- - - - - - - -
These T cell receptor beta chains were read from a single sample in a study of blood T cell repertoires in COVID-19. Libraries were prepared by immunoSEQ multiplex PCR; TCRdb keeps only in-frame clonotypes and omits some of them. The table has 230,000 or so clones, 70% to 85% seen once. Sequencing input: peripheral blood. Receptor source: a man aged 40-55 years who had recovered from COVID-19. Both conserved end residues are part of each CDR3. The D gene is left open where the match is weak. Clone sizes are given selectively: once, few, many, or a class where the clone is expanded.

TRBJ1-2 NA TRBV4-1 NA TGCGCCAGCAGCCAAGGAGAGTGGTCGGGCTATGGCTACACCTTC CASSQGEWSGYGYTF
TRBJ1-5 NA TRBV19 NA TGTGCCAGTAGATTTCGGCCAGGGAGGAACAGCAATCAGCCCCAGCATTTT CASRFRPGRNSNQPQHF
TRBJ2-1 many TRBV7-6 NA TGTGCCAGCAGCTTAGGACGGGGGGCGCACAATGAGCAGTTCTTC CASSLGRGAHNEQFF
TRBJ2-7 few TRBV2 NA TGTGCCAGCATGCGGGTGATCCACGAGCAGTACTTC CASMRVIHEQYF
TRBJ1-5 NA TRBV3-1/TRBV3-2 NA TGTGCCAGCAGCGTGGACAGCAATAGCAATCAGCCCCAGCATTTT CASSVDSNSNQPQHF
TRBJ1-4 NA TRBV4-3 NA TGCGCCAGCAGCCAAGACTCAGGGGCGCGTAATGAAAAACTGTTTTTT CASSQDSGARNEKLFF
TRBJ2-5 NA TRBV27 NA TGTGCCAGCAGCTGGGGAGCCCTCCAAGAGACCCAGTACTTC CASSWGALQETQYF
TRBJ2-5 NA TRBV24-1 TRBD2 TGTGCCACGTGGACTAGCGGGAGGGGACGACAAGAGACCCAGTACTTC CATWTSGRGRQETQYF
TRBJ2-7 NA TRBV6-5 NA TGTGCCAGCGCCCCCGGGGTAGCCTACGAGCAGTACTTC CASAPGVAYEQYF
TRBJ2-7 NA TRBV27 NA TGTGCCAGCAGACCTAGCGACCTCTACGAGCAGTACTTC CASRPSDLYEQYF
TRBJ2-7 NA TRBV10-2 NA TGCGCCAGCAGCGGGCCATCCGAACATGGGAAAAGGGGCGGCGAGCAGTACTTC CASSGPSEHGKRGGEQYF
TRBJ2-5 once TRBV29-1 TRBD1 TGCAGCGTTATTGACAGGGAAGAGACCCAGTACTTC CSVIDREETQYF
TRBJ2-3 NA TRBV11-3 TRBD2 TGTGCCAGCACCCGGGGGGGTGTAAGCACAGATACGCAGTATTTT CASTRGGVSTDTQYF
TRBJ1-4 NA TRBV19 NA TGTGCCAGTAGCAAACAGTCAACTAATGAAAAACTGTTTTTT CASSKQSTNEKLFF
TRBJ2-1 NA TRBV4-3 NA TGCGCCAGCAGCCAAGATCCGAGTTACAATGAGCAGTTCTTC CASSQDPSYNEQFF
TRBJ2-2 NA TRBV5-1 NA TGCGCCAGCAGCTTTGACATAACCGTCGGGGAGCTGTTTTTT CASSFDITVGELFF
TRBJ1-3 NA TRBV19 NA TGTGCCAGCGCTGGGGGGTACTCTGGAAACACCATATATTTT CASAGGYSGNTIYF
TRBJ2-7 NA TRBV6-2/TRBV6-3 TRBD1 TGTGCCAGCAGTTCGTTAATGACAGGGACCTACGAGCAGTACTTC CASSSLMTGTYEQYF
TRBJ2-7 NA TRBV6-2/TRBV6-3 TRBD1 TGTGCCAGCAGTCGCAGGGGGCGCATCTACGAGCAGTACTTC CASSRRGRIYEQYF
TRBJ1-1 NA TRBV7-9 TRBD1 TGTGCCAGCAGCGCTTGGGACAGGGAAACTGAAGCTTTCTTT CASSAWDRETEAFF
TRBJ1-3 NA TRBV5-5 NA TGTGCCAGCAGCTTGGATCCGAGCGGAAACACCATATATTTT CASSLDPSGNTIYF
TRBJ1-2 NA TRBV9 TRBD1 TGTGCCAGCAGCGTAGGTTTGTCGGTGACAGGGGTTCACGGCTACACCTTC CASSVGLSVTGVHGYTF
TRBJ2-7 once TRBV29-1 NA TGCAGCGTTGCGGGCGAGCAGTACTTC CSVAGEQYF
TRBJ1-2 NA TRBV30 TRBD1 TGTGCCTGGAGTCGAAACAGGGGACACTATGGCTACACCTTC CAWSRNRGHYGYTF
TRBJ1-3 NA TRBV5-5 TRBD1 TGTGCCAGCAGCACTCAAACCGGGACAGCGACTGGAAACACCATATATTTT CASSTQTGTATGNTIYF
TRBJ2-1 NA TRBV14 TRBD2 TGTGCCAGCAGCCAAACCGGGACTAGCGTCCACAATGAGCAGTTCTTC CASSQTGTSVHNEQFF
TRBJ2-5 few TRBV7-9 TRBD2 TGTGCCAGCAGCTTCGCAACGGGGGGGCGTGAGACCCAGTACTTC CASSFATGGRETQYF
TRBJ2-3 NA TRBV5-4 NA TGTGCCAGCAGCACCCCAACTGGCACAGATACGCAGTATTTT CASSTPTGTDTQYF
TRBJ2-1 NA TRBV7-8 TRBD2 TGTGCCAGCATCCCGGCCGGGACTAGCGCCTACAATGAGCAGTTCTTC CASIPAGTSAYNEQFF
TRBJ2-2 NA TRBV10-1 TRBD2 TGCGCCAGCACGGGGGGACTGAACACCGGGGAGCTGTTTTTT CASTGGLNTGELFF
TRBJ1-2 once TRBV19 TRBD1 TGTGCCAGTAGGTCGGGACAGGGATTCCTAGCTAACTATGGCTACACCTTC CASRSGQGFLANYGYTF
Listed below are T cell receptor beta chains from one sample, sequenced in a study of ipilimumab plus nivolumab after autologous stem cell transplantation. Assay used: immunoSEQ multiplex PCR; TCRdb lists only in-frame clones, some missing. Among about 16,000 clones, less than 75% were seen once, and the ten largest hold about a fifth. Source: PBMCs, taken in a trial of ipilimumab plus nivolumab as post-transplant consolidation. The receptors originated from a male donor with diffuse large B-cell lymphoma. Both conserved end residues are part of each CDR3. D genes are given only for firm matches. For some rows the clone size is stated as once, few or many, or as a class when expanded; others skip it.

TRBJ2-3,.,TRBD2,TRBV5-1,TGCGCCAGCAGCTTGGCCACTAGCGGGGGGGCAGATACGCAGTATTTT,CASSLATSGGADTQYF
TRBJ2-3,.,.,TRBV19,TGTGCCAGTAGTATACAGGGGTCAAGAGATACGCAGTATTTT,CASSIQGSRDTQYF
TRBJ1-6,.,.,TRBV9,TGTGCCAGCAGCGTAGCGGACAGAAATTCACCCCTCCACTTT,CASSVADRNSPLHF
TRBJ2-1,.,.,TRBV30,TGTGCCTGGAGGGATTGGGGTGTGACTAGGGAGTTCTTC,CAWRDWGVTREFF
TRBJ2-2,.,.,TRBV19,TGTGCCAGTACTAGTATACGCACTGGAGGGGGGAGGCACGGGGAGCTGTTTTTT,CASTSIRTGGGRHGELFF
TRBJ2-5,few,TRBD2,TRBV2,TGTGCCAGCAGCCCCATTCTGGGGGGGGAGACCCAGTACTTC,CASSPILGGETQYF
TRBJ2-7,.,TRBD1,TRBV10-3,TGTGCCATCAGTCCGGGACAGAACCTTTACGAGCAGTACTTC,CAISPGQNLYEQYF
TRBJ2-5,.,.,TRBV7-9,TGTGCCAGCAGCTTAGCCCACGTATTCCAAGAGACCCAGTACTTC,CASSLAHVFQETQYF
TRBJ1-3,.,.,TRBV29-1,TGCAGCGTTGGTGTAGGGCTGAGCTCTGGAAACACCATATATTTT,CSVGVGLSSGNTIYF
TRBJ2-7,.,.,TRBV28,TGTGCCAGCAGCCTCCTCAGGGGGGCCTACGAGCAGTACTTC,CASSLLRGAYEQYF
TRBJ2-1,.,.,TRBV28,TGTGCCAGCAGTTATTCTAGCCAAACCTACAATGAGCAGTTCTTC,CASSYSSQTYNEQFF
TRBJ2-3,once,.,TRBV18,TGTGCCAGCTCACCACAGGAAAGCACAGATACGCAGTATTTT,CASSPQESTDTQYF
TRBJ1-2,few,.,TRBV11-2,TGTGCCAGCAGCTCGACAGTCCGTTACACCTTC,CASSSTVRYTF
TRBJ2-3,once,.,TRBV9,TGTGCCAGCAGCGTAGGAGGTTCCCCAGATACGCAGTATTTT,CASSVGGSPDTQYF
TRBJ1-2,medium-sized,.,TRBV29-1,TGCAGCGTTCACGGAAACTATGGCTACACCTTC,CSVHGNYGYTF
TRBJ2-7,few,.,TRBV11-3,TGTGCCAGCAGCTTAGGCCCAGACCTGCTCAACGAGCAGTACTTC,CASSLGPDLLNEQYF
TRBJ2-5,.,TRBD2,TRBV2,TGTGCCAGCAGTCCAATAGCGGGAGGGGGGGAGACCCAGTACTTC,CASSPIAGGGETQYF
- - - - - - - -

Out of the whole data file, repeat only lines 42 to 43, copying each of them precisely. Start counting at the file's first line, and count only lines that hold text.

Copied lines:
TRBJ1-3,.,.,TRBV29-1,TGCAGCGTTGGTGTAGGGCTGAGCTCTGGAAACACCATATATTTT,CSVGVGLSSGNTIYF
TRBJ2-7,.,.,TRBV28,TGTGCCAGCAGCCTCCTCAGGGGGGCCTACGAGCAGTACTTC,CASSLLRGAYEQYF